Aside from noticing that an eBay search would turn up mostly Medela models and the hospital rents out that same brand, I didn’t do any research on breast pumps before purchasing one. I had a couple people caution me about the pumps that hospitals rent out but suggest I rent one first to see if what features I might like. I listened but didn’t follow the suggestion. They said that some women find the pumps to be too industrialized with suction that would pull your eyeballs out through your nipples. I went ahead and purchased a used Medela pump from eBay. I didn’t find any problems with the amount of suction or the speed at which the pump works.
Some women find it difficult to relax and not think of the electric breast pump as a medieval dairy farm device. They may have problems with the letdown reflex when a plastic funnel is suckling the bosom instead of their baby. Those people may prefer a manual pump. They’re cheaper and if there are any difficulties pumping, at least there wasn’t much money wasted. I however, didn’t have a problem and don’t care for my forearms to be supper pumped. I also like the speed at which the electric pump works vs. the manual one I also received with mine. I still had images of cows being milked in a barn every time I used it, but then again when I nursed Sophia I would often get images of the big sow pig laying her side with six or more piglets pulling one her teats at the state fair. I just hope I didn’t smell as bad.
In the classes I took at the hospital the facilitator emphasized that the best breast pumps are those made by manufacturers that don’t also make formula. Medela is one that puts all it’s focus on breastfeeding moms. Medela is also very popular and replacement parts are easily found at many stores. Both of those qualities make buying a used Medela pump a great choice for the frugal mom. All Medela parts, bottles, and breast milk storage bags are BPA free, a hidden bonus I learned after I made my purchase.
When purchasing new parts for a used machine or using a pump for the first time, it’s important to know that there are different sized breastshilds. 24mm is the average size for breastshields. The way to know which size is needed is to visit a lactation consultant or go to the hospital store to be fitted (I’m assuming all hospital stores have this service). It isn’t based on boob size it’s based on the circumference of the areola. When the pump sucks in the nipple, ¾ of the areola should fit into the funnel part of the breastshield. If we milked humans that would be the part the farmer squeezes and pulls down from. Oh, does that make you feel like you belong in a dairy farm? So sorry (not really). So if the circumference of the areola is about average then the average size should fit.
One thing I never thought to consider was the possible benefits of a single pump over a duel pump. I bought a duel pump because, well, I have two boobies and pumping both at the same time is faster. What I never considered is that I might want to have a free hand in order to entertain my kid when I pump in front of her or to be able to cover up if I have to pump in a multi stalled busy bathroom at work. There are bands that can be purchased in order to pump hands free, but then I don’t think even I could get over the whole dairy cow image. On the other hand, if I had bought a single pump the problem I could see aside from it taking longer would be that while one side is being pumped the other would probably leak. I know I know that’s what the nursing pads are for. It’s still something to think about especially if you’re bursting at the seams and there is any tendency to gush. I’m just sayin’. Be ready.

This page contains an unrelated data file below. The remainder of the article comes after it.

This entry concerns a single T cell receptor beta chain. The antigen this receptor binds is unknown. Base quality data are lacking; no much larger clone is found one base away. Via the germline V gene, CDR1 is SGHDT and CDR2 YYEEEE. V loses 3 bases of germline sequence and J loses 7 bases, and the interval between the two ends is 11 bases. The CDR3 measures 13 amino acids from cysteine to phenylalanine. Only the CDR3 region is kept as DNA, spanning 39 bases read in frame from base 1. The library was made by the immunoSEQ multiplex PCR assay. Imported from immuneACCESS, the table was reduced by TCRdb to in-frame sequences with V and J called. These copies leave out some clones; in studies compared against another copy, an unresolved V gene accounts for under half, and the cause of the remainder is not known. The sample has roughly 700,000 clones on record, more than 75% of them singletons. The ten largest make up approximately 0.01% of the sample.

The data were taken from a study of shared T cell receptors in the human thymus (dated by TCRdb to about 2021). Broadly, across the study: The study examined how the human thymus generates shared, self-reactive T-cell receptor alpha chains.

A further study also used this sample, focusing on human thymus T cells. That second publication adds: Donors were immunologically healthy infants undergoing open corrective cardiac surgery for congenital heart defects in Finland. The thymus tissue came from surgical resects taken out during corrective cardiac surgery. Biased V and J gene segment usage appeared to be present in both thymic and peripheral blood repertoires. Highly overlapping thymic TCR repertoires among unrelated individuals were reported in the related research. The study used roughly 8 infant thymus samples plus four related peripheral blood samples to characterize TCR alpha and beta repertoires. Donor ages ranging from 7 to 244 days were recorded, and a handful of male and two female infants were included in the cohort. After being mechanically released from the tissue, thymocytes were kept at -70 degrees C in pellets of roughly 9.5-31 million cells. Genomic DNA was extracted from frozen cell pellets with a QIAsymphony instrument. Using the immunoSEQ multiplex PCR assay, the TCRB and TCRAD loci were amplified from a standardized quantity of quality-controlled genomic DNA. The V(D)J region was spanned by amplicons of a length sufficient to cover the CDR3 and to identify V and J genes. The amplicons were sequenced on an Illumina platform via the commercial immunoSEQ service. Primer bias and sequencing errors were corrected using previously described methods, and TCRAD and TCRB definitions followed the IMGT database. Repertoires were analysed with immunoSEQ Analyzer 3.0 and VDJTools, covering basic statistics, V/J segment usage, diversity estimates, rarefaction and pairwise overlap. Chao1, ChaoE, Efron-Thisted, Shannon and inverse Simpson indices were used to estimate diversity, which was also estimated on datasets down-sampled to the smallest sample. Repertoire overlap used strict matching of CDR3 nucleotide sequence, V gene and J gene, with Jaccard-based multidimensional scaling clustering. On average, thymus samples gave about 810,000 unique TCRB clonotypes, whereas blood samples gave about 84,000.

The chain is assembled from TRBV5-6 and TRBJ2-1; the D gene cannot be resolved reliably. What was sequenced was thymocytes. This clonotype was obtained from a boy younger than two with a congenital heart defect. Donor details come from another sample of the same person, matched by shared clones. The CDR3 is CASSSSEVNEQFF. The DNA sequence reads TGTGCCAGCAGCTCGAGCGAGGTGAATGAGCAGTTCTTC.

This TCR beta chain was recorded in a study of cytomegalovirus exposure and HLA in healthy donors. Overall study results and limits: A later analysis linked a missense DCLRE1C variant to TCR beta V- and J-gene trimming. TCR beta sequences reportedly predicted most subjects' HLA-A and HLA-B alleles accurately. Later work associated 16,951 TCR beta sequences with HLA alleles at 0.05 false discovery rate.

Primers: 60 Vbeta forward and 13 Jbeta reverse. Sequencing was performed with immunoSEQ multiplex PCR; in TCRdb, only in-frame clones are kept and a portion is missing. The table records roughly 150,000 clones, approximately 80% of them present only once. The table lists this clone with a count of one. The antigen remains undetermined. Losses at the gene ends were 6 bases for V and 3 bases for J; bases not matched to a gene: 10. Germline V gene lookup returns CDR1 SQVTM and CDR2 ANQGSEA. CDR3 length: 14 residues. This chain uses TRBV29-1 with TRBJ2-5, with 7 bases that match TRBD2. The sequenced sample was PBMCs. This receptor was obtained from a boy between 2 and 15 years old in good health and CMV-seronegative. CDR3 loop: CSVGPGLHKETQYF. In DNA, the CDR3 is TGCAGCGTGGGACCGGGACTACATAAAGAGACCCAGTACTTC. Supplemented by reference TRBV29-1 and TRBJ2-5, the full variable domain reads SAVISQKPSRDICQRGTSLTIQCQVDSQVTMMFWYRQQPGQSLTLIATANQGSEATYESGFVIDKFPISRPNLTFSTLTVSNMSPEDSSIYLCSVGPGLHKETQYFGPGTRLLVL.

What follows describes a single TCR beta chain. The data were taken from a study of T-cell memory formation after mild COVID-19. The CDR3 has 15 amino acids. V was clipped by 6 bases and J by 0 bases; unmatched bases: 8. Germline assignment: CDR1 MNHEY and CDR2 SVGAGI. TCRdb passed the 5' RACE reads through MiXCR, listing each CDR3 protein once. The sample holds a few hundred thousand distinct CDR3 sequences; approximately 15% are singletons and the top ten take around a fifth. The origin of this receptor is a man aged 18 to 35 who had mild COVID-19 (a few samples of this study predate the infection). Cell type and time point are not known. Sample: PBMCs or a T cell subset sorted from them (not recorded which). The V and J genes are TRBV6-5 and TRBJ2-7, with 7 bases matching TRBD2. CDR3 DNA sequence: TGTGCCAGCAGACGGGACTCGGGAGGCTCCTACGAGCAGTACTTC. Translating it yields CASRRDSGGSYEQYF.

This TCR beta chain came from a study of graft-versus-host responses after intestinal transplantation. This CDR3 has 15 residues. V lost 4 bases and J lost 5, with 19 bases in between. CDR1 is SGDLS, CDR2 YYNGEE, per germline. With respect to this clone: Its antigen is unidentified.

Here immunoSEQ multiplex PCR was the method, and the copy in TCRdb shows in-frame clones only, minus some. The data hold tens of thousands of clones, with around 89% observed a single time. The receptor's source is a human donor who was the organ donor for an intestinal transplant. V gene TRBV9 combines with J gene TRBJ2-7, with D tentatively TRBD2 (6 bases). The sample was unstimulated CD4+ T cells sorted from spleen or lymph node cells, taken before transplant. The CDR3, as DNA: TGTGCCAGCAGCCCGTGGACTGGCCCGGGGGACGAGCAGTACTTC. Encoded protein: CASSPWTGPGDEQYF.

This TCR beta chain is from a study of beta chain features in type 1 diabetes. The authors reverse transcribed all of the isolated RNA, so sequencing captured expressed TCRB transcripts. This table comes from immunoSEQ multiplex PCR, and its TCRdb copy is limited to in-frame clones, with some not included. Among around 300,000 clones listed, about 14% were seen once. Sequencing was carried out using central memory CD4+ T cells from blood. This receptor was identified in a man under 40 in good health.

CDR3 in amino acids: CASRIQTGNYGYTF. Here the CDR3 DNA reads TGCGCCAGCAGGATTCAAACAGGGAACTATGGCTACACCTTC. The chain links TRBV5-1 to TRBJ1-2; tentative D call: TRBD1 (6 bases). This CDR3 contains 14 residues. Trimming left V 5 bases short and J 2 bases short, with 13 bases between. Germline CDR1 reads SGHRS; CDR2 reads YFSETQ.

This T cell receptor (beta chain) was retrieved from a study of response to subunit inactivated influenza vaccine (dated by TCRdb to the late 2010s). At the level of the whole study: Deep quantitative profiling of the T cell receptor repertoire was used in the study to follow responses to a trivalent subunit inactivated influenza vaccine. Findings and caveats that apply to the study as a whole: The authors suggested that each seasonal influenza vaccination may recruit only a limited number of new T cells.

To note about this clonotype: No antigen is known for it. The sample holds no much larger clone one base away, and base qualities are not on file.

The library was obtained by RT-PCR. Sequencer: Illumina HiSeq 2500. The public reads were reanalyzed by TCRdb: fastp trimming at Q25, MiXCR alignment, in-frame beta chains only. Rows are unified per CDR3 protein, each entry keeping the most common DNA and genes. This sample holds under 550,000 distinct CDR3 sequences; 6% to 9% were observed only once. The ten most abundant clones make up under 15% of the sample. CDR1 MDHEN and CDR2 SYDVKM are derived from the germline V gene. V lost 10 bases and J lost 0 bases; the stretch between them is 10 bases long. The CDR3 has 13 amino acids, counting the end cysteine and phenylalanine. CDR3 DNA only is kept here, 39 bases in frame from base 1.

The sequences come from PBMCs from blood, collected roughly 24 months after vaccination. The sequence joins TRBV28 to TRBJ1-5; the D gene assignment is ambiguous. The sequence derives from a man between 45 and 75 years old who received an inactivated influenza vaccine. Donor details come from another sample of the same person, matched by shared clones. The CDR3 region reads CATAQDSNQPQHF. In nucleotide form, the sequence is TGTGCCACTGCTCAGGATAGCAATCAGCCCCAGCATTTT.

Though I bought the Medela pump I didn’t go with Medela brand bottles, at least not at first. Avent was the bottle brand being pushed at the hospital because of the more natural shape of the nipples. However, I tossed those aside once I learned about BPA and went for Evenflo. I’m lucky that after the daycare Sophia briefly attended discovered her bottle nipple preference it was the “classic” style because I didn’t want anything to do with plastic after knowing about BPA. Evenflo sells the classic glass bottles for the most reasonable price and can be found at many stores. No other brand that I’ve seen beats three bottles (either 4oz or 8oz) for $5.50. I’ve seen some mom’s comment on message boards about the fragility of glass and their concerns for glass breaking. Sophia throws her bottles onto the our hardwood floors all the time. I even take the bottles from the refrigerator to a bowl or boiling water. We haven’t had a problem. Just don’t take them from the freezer to the oven. They aren’t meant for either of those. Aside from being inexpensive, one cool feature of these bottles is that the can fit directly onto the end of the Medela breastshield without a converter so that breast milk can be pumped directly into the bottle.
There are a TON of bottles claiming to help prevent colic and ear infections. I call bullshit on them all. I can’t see how all the internal contraptions and bottle ergonomics, which make it impossible to easily clean, help prevent either of those conditions better than a nipple with the appropriate flow for the age of the baby and properly holding the baby with the head raised. Sophia was colicky her first few months but at the time no bottles were being used with her, and she has yet to have an ear infection. *quickly finding a piece of wood to knock on*